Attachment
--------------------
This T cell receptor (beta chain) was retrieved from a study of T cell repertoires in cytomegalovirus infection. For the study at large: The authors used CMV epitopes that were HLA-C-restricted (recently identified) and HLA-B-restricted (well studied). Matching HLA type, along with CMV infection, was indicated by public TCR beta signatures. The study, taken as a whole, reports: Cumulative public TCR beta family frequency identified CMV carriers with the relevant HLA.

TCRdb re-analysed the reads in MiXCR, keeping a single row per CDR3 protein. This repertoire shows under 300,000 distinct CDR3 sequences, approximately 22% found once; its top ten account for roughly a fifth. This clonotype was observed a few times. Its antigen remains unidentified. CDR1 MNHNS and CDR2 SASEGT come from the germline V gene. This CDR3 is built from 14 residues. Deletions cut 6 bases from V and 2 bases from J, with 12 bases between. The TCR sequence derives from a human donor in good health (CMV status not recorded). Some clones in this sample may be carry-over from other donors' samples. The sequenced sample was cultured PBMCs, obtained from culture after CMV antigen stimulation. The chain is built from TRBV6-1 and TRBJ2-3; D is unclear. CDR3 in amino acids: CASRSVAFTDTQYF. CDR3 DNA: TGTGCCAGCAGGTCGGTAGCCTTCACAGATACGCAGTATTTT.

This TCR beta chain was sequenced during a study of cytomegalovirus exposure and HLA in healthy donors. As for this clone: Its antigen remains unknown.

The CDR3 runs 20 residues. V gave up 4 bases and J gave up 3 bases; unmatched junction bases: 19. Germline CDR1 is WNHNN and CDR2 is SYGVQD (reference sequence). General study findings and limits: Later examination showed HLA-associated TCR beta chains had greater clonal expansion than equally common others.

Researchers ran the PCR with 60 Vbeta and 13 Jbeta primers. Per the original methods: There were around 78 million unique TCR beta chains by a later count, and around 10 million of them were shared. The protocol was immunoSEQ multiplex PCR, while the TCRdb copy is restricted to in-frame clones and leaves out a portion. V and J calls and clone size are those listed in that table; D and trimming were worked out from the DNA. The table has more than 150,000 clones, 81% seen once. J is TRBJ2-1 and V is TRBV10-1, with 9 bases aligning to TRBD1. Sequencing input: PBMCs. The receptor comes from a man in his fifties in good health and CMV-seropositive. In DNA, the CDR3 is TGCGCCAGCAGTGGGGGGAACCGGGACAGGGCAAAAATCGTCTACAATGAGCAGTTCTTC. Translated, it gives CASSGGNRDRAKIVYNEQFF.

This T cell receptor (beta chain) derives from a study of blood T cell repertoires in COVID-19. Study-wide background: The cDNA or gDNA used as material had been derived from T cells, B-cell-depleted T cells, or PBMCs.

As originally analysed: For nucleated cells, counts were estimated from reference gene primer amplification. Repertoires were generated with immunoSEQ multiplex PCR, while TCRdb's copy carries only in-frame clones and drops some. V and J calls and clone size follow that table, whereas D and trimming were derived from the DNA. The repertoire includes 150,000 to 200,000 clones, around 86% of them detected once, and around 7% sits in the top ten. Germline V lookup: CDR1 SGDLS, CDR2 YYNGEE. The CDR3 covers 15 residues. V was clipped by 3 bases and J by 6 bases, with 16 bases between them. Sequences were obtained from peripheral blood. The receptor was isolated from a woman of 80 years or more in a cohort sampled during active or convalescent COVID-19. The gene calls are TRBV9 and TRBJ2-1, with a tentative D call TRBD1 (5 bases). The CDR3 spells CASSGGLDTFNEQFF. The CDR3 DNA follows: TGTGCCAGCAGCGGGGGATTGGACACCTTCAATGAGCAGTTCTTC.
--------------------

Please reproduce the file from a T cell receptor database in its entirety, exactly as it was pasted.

This T cell receptor (beta chain) was retrieved from a study of T cell repertoires in cytomegalovirus infection. For the study at large: The authors used CMV epitopes that were HLA-C-restricted (recently identified) and HLA-B-restricted (well studied). Matching HLA type, along with CMV infection, was indicated by public TCR beta signatures. The study, taken as a whole, reports: Cumulative public TCR beta family frequency identified CMV carriers with the relevant HLA.

TCRdb re-analysed the reads in MiXCR, keeping a single row per CDR3 protein. This repertoire shows under 300,000 distinct CDR3 sequences, approximately 22% found once; its top ten account for roughly a fifth. This clonotype was observed a few times. Its antigen remains unidentified. CDR1 MNHNS and CDR2 SASEGT come from the germline V gene. This CDR3 is built from 14 residues. Deletions cut 6 bases from V and 2 bases from J, with 12 bases between. The TCR sequence derives from a human donor in good health (CMV status not recorded). Some clones in this sample may be carry-over from other donors' samples. The sequenced sample was cultured PBMCs, obtained from culture after CMV antigen stimulation. The chain is built from TRBV6-1 and TRBJ2-3; D is unclear. CDR3 in amino acids: CASRSVAFTDTQYF. CDR3 DNA: TGTGCCAGCAGGTCGGTAGCCTTCACAGATACGCAGTATTTT.

This TCR beta chain was sequenced during a study of cytomegalovirus exposure and HLA in healthy donors. As for this clone: Its antigen remains unknown.

The CDR3 runs 20 residues. V gave up 4 bases and J gave up 3 bases; unmatched junction bases: 19. Germline CDR1 is WNHNN and CDR2 is SYGVQD (reference sequence). General study findings and limits: Later examination showed HLA-associated TCR beta chains had greater clonal expansion than equally common others.

Researchers ran the PCR with 60 Vbeta and 13 Jbeta primers. Per the original methods: There were around 78 million unique TCR beta chains by a later count, and around 10 million of them were shared. The protocol was immunoSEQ multiplex PCR, while the TCRdb copy is restricted to in-frame clones and leaves out a portion. V and J calls and clone size are those listed in that table; D and trimming were worked out from the DNA. The table has more than 150,000 clones, 81% seen once. J is TRBJ2-1 and V is TRBV10-1, with 9 bases aligning to TRBD1. Sequencing input: PBMCs. The receptor comes from a man in his fifties in good health and CMV-seropositive. In DNA, the CDR3 is TGCGCCAGCAGTGGGGGGAACCGGGACAGGGCAAAAATCGTCTACAATGAGCAGTTCTTC. Translated, it gives CASSGGNRDRAKIVYNEQFF.

This T cell receptor (beta chain) derives from a study of blood T cell repertoires in COVID-19. Study-wide background: The cDNA or gDNA used as material had been derived from T cells, B-cell-depleted T cells, or PBMCs.

As originally analysed: For nucleated cells, counts were estimated from reference gene primer amplification. Repertoires were generated with immunoSEQ multiplex PCR, while TCRdb's copy carries only in-frame clones and drops some. V and J calls and clone size follow that table, whereas D and trimming were derived from the DNA. The repertoire includes 150,000 to 200,000 clones, around 86% of them detected once, and around 7% sits in the top ten. Germline V lookup: CDR1 SGDLS, CDR2 YYNGEE. The CDR3 covers 15 residues. V was clipped by 3 bases and J by 6 bases, with 16 bases between them. Sequences were obtained from peripheral blood. The receptor was isolated from a woman of 80 years or more in a cohort sampled during active or convalescent COVID-19. The gene calls are TRBV9 and TRBJ2-1, with a tentative D call TRBD1 (5 bases). The CDR3 spells CASSGGLDTFNEQFF. The CDR3 DNA follows: TGTGCCAGCAGCGGGGGATTGGACACCTTCAATGAGCAGTTCTTC.